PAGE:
TSA detects loaded handgun at Pittsburgh International Airport security checkpoint

Second gun caught within a three-day span
Local Press Release
Monday, August 10, 2020
TSA officers at Pittsburgh International Airport detected this handgun at the airport checkpoint on Aug. 7. (TSA photo)

PITTSBURGH, Pa. –  Transportation Security Administration officers caught a Westmoreland County, Pennsylvania, man with a 9 mm handgun loaded with five bullets in his carry-on bag at Pittsburgh International Airport on Friday, Aug. 7. It was the second gun caught by TSA officers at Pittsburgh within a three-day span. On Aug. 4, they stopped a Fayette County, Pennsylvania, man from bringing a handgun loaded with six bullets onto an airplane.

A TSA officer spotted the handgun on the checkpoint X-ray machine’s monitor. TSA immediately alerted the Allegheny County Police, which responded to the checkpoint, and questioned the man, a resident of West Newton, Pennsylvania. The police allowed the man to return the handgun to his vehicle. However, he is facing stiff Federal civil penalties.

A typical first offense for carrying a loaded handgun into a checkpoint is $4,100. This applies to travelers with or without concealed gun carry permits because even though an individual may have a concealed carry permit, it does not allow for a firearm to be carried onto an airplane. The complete list of civil penalties is posted online. If a traveler with a gun is a member of TSA PreCheck™, that individual will lose their TSA PreCheck™ privileges.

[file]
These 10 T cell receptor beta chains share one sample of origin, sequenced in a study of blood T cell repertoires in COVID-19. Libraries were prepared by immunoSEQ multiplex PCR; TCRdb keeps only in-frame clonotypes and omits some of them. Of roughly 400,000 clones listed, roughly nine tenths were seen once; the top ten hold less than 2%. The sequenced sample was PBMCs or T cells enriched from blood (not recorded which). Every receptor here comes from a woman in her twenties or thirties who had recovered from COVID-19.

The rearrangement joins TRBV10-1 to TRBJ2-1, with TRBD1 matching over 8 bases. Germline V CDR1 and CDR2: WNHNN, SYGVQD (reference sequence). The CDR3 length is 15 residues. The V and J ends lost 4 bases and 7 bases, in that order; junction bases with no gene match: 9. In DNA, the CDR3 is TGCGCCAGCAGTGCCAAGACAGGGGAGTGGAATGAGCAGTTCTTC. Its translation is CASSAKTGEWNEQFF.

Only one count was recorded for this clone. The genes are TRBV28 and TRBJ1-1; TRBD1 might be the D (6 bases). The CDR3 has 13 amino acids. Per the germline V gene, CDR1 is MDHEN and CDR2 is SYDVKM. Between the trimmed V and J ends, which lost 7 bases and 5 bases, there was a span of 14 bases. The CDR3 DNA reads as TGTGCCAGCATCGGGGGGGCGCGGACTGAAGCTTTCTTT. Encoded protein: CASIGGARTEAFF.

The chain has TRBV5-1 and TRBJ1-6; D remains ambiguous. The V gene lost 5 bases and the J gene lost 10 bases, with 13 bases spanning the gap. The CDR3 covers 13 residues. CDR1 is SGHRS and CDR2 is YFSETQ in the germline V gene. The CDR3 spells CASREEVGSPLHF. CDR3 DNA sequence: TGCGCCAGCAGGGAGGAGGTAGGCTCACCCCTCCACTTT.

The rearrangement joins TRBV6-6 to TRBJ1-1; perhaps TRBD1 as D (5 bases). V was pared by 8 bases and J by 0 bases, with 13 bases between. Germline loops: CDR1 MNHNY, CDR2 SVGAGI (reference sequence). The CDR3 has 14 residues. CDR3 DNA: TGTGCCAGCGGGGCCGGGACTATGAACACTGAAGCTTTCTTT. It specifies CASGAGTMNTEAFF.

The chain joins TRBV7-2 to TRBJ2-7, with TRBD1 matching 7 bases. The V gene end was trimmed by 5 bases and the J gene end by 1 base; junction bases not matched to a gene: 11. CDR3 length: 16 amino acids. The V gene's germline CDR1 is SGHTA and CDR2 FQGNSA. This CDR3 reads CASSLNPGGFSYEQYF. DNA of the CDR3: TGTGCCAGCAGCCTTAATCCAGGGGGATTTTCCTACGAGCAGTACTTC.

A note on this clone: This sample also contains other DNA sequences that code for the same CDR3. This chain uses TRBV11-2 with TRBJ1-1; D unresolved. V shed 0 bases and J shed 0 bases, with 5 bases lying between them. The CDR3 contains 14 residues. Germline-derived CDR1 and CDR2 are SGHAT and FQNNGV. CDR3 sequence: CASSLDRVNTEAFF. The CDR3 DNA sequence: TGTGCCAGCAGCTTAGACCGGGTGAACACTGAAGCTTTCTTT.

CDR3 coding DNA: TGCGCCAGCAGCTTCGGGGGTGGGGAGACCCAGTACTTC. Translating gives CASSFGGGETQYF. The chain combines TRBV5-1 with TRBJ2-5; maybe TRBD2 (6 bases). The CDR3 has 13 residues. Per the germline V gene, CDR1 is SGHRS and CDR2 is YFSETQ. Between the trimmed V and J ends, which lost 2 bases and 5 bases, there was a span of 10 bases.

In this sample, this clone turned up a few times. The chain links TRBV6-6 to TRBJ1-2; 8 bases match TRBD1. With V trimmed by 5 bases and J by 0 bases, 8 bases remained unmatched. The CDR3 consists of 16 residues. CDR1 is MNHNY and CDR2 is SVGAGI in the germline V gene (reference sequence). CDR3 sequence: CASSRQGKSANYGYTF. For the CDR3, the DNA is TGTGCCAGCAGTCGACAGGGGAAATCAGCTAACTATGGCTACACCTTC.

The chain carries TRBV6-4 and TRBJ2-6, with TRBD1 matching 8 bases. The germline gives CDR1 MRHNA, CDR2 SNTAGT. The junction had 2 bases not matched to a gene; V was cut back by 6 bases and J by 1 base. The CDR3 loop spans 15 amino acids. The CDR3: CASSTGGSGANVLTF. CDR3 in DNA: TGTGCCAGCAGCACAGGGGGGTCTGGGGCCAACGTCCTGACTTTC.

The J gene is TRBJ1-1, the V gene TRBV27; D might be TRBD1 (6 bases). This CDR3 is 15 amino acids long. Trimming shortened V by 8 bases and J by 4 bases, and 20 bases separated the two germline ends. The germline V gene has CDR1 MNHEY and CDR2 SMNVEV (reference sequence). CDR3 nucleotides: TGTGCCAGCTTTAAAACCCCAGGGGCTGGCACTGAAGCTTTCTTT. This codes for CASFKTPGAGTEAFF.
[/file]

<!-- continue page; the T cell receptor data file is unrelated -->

Nationwide last year, 4,432 firearms were discovered in carry-on bags at checkpoints across the country, averaging about 12.1 firearms per day, approximately a 5% increase nationally in firearm discoveries from the total of 4,239 detected in 2018. Eighty-seven percent of firearms detected at checkpoints last year were loaded.

TSA Firearms Caught at the Pittsburgh International Airport checkpoint, 2017 to 2020






(As of 8-9-20)

Guns caught





Passengers are permitted to travel with firearms in checked baggage if they are properly packaged and declared at their airline ticket counter. Firearms must be unloaded, packed in a hard-sided case, locked, and packed separately from ammunition. Firearm possession laws vary by state and locality.

TSA has details on how to properly travel with a firearm posted on its website. Travelers should also contact their airline as they may have additional requirements for traveling with firearms and ammunition.